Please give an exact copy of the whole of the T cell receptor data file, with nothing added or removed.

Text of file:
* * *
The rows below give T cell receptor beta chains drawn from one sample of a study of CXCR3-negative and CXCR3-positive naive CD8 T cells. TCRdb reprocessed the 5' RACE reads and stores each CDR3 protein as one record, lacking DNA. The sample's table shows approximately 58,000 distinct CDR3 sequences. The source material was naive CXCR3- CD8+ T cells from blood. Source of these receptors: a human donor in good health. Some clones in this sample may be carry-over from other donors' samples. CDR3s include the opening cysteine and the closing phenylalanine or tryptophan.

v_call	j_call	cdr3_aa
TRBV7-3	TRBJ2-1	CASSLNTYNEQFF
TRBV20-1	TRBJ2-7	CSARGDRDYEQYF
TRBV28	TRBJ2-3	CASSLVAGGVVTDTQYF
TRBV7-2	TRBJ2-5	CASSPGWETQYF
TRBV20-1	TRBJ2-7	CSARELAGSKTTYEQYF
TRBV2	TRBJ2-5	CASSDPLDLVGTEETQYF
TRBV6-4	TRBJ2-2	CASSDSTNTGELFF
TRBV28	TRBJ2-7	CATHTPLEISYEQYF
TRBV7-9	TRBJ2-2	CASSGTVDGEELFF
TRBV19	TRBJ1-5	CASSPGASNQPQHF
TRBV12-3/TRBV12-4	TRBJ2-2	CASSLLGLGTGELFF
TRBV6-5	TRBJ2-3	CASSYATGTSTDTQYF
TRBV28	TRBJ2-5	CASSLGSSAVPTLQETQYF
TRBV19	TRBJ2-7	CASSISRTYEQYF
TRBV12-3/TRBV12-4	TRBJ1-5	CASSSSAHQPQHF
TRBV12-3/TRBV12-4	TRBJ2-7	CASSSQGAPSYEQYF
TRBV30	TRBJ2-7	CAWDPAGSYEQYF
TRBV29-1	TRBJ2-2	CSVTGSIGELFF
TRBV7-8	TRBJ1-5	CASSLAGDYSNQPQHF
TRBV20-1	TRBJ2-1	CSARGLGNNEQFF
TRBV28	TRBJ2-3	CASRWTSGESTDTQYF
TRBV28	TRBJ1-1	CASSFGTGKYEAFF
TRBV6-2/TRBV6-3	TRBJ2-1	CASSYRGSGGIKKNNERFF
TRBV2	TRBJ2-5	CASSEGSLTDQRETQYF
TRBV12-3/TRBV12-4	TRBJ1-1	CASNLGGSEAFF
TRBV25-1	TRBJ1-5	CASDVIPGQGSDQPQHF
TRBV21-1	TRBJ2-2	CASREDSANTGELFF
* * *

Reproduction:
The rows below give T cell receptor beta chains drawn from one sample of a study of CXCR3-negative and CXCR3-positive naive CD8 T cells. TCRdb reprocessed the 5' RACE reads and stores each CDR3 protein as one record, lacking DNA. The sample's table shows approximately 58,000 distinct CDR3 sequences. The source material was naive CXCR3- CD8+ T cells from blood. Source of these receptors: a human donor in good health. Some clones in this sample may be carry-over from other donors' samples. CDR3s include the opening cysteine and the closing phenylalanine or tryptophan.

v_call	j_call	cdr3_aa
TRBV7-3	TRBJ2-1	CASSLNTYNEQFF
TRBV20-1	TRBJ2-7	CSARGDRDYEQYF
TRBV28	TRBJ2-3	CASSLVAGGVVTDTQYF
TRBV7-2	TRBJ2-5	CASSPGWETQYF
TRBV20-1	TRBJ2-7	CSARELAGSKTTYEQYF
TRBV2	TRBJ2-5	CASSDPLDLVGTEETQYF
TRBV6-4	TRBJ2-2	CASSDSTNTGELFF
TRBV28	TRBJ2-7	CATHTPLEISYEQYF
TRBV7-9	TRBJ2-2	CASSGTVDGEELFF
TRBV19	TRBJ1-5	CASSPGASNQPQHF
TRBV12-3/TRBV12-4	TRBJ2-2	CASSLLGLGTGELFF
TRBV6-5	TRBJ2-3	CASSYATGTSTDTQYF
TRBV28	TRBJ2-5	CASSLGSSAVPTLQETQYF
TRBV19	TRBJ2-7	CASSISRTYEQYF
TRBV12-3/TRBV12-4	TRBJ1-5	CASSSSAHQPQHF
TRBV12-3/TRBV12-4	TRBJ2-7	CASSSQGAPSYEQYF
TRBV30	TRBJ2-7	CAWDPAGSYEQYF
TRBV29-1	TRBJ2-2	CSVTGSIGELFF
TRBV7-8	TRBJ1-5	CASSLAGDYSNQPQHF
TRBV20-1	TRBJ2-1	CSARGLGNNEQFF
TRBV28	TRBJ2-3	CASRWTSGESTDTQYF
TRBV28	TRBJ1-1	CASSFGTGKYEAFF
TRBV6-2/TRBV6-3	TRBJ2-1	CASSYRGSGGIKKNNERFF
TRBV2	TRBJ2-5	CASSEGSLTDQRETQYF
TRBV12-3/TRBV12-4	TRBJ1-1	CASNLGGSEAFF
TRBV25-1	TRBJ1-5	CASDVIPGQGSDQPQHF
TRBV21-1	TRBJ2-2	CASREDSANTGELFF